Cannabis is now legal in Canada.

(Il)legal: How Ontario’s government monopolized legal cannabis.

Under a thick haze of smoke, October 17, 2018 saw Canada officially legalize recreational Cannabis throughout its provinces after months of delays and setbacks.

However, despite the ostensibly positive reception by many Canadians, the legal weed system that has been rolled out by the Ontario provincial government has left a bad taste in the mouth of Ontarians who feel that an already thriving industry is being co-opted in the name of state control.

However a glimmer of free market anarchism is shining through,and now the fight is on to see just how far the politicians will go to maintain their grip on the cash-cow of legal pot.

Toronto: A proud history of Agorism

Toronto has a strong agorist track record with their black market cannabis dispensaries..

Toronto has a strong agorist track record with their black market cannabis dispensaries..

Toronto has a long history of proud Cannabis use, with the city playing host to a multitude of grassroots, black-market dispensaries. In fact at one point, there was more  dispensary storefronts than pizza shops.

These small, locally run dispensaries are generally not on par with their more developed counterparts in famous pot hot-spots like Colorado and California, however many made a valiant effort to present a clean and professional environment from which to supply people with their herbal medications.

Some want as far as setting up computerized membership databases and checking I.D’s at the door in a self-enforced effort to reduce supply to minors. As a side note, one may ponder that “street-dealers” are not known for confirming the age of their buyers, which begs the question of how the state is able to claim “harm-reduction” when raiding and shutting down these establishments.

Despite ongoing police harassment, enterprising stoners continue to thrive, with a staunch unwillingness to be stamped out by the state, even in the face of serious criminal penalties.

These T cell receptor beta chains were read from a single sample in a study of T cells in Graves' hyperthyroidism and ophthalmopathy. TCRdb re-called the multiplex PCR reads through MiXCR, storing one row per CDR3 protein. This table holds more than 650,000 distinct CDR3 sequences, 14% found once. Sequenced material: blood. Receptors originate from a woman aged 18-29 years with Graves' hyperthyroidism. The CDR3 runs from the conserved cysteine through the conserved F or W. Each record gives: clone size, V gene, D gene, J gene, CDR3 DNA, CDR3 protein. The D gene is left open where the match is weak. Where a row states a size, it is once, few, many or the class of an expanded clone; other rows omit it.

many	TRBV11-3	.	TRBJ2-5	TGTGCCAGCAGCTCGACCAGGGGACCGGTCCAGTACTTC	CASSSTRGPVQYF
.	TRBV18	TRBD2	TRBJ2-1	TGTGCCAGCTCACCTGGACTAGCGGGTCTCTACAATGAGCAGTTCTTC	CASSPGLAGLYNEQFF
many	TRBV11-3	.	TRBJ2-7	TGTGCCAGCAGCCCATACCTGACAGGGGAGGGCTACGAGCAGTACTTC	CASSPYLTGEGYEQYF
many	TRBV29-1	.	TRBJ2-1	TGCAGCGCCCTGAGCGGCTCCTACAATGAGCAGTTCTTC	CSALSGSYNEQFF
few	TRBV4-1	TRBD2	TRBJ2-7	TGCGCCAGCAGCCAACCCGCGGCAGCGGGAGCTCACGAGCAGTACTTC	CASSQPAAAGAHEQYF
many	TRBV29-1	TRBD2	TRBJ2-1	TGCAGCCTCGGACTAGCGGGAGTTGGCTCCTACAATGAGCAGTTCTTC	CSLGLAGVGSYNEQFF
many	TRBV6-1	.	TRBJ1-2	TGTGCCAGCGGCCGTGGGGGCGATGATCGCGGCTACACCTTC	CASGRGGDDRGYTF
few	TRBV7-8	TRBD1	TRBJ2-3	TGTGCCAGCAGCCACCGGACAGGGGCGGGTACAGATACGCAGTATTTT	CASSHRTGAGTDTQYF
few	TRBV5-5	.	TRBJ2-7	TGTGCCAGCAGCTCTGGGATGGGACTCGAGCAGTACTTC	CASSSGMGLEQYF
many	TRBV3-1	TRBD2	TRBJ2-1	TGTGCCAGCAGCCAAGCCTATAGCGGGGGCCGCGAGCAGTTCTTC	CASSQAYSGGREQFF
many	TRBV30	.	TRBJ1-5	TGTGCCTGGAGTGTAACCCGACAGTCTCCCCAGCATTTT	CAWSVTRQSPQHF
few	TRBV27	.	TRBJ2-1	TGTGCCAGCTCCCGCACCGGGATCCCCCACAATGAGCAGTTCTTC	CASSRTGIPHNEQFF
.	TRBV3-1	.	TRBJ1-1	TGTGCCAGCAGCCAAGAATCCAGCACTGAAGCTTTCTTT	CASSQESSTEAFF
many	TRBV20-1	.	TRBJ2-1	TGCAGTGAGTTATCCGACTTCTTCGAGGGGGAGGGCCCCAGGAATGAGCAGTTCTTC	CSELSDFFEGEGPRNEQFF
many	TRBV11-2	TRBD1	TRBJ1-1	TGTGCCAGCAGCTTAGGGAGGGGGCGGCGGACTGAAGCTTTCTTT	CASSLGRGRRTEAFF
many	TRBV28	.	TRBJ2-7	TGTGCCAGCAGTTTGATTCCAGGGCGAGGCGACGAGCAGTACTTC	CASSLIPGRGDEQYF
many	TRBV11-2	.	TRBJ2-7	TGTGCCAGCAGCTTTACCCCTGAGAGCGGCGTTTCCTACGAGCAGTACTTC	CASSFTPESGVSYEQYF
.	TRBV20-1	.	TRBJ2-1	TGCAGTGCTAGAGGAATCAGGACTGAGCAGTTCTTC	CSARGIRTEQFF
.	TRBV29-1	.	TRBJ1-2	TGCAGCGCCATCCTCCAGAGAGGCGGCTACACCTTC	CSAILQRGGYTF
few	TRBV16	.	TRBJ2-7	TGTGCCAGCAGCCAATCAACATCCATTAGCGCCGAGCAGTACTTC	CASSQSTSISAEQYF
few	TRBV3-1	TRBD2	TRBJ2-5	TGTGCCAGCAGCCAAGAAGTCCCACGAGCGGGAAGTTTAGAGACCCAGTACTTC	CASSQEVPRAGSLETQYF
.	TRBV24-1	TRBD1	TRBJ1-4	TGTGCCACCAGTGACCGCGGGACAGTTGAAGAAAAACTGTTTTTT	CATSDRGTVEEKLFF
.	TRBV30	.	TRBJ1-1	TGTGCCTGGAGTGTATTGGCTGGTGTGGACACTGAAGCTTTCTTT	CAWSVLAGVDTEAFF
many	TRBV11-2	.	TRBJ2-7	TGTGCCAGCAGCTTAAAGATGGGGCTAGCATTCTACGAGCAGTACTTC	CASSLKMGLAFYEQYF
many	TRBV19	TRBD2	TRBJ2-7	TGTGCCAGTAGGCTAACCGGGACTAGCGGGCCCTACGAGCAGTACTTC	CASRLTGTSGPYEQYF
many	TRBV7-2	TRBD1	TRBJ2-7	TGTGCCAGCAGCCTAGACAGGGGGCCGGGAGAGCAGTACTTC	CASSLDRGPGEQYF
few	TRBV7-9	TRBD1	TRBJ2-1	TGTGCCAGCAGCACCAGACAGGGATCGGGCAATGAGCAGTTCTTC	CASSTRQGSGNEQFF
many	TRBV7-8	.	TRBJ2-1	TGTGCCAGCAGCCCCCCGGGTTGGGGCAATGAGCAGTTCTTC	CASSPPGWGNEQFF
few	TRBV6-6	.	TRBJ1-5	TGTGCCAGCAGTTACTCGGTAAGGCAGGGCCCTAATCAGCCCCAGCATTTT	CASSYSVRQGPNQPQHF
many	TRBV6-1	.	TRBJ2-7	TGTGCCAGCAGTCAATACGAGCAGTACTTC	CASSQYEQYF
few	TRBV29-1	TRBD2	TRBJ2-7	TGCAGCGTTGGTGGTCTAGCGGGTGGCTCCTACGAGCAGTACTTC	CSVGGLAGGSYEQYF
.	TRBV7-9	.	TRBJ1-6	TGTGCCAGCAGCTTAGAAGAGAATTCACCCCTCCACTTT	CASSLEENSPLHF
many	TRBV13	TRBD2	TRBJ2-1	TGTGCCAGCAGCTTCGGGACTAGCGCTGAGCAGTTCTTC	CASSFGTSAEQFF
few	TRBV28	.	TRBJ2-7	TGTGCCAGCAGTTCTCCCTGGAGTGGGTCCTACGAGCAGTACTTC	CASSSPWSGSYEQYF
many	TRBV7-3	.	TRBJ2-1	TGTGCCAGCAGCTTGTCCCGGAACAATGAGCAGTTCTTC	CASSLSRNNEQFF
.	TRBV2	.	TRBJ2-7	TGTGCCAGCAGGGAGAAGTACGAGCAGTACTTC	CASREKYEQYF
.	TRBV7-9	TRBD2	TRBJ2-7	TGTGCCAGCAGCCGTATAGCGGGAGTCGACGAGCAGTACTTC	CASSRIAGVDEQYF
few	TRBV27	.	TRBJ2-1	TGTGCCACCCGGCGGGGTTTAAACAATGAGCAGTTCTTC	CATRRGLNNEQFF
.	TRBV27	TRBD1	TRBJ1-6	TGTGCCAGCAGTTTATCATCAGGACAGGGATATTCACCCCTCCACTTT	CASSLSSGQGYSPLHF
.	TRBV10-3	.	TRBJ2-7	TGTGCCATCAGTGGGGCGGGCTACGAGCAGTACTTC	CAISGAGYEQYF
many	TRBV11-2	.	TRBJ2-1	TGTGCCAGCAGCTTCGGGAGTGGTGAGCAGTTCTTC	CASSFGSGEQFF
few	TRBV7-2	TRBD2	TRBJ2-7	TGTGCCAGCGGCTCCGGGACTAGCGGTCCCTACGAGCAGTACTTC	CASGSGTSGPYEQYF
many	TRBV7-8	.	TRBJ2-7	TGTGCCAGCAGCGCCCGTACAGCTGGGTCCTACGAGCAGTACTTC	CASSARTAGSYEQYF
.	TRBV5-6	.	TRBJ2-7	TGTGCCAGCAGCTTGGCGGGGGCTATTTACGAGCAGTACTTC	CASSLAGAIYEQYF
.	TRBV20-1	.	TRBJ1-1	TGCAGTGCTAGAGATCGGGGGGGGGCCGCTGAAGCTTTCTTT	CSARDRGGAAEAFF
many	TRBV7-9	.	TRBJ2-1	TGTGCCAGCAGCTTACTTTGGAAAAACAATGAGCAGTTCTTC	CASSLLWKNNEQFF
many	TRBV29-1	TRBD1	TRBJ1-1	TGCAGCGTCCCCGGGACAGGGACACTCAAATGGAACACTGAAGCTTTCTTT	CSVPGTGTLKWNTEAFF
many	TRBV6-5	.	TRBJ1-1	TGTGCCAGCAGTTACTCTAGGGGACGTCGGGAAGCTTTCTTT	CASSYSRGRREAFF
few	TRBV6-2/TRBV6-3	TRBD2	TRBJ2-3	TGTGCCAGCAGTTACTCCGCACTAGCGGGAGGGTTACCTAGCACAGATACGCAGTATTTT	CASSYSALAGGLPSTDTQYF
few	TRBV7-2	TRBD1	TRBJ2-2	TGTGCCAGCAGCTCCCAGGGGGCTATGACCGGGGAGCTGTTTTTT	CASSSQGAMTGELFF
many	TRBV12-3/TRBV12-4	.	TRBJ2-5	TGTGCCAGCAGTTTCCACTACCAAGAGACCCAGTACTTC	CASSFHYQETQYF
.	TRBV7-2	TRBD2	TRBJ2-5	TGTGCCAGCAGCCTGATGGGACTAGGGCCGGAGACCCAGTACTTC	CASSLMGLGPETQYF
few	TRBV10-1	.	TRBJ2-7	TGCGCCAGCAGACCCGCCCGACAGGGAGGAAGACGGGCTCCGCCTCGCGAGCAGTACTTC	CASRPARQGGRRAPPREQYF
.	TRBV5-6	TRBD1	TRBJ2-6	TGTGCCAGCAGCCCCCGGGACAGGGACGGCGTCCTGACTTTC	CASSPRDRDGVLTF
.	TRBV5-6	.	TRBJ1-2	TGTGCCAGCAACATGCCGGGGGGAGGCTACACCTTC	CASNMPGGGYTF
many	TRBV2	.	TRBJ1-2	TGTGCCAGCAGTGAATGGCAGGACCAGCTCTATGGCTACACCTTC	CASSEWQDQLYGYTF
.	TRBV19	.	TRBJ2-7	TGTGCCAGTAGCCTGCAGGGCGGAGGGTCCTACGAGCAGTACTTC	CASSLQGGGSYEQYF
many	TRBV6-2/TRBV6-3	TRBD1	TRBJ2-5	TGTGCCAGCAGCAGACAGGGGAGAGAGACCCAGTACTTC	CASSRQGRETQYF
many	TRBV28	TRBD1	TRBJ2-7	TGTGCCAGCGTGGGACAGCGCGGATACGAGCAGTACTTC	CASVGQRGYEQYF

Co-opt and Control: The Provincial Blueprint

The government of Ontario are no strangers to monopolization of high-demand (read: cash-cow) items. They have used this modus operandi before nearly a century ago, and it worked like a charm.

Enter the Liquor Control Board of Ontario – also known as the LCBO (or Lick-bo as the Torontonians say). Formed in 1927 on the advice of then-premier Howard Ferguson as a means of easing the temperance regime in the province, the LCBO functions as a crown-corporation which controls and regulates the supply of liquor Ontario-wide.

Although some smaller private firms such as The Beer Store do function independently, these corporations are still required to seek approval and adhere to mandates from the LCBO corporation, making these independent retailers essentially beholden to the state legislature in any case.

Since its formation in the late ‘20’s the LCBO has been the sole entity in control of the legal alcohol market in the province, the LCBO maintains a comfortable monopoly on pricing, supply and regulation at all touch points in the market, from wholesale to storefront.

Well, now it seems the provincial government aims to replicate its business model with the legal cannabis industry.

With the official legalization came an increase in criminal penalties for those convicted of trafficking of cannabis, along with heavy-handed enforcement conducted against black-market dispensaries in a concerted effort to stamp out all forms of competition to the state-authorized supply.

A Slap In The Face

It’s clear at this point that the Ontario government is bringing everything it has to bear in the fight to monopolize the cannabis market.

Some see this as a positive move, citing tighter regulation over the supply-chain, eliminating the risks of dangerous pesticide contamination, mould etc. This is all well and good assuming the system functions as intended – safe, simple access to quality cannabis.

Unfortunately, in the states’ mad rush to seize the market, the system delivered by the government leave plenty to be desired. With no brick-and-mortar storefronts set to open until at least April 2019, currently, the only legal avenue for cannabis is via the OCS (Ontario Cannabis Store) website.

In a frustrating turn of events, the launch of the new OCS coincided almost perfectly with the rolling Canada post strikes, resulting in extended delays to many eager cannabis enthusiasts.

The ultimate insult comes as one takes a step back and looks at the current legalization framework from the context of cannabis prohibition.

As it stands, the government of Ontario has all but seized control of a market that they have gone out of their way to crush out of existence for the past century or so, conveniently a few years after they’ve had a chance to see the enormous profit opportunity that exists within the market from the neighbours in the USA.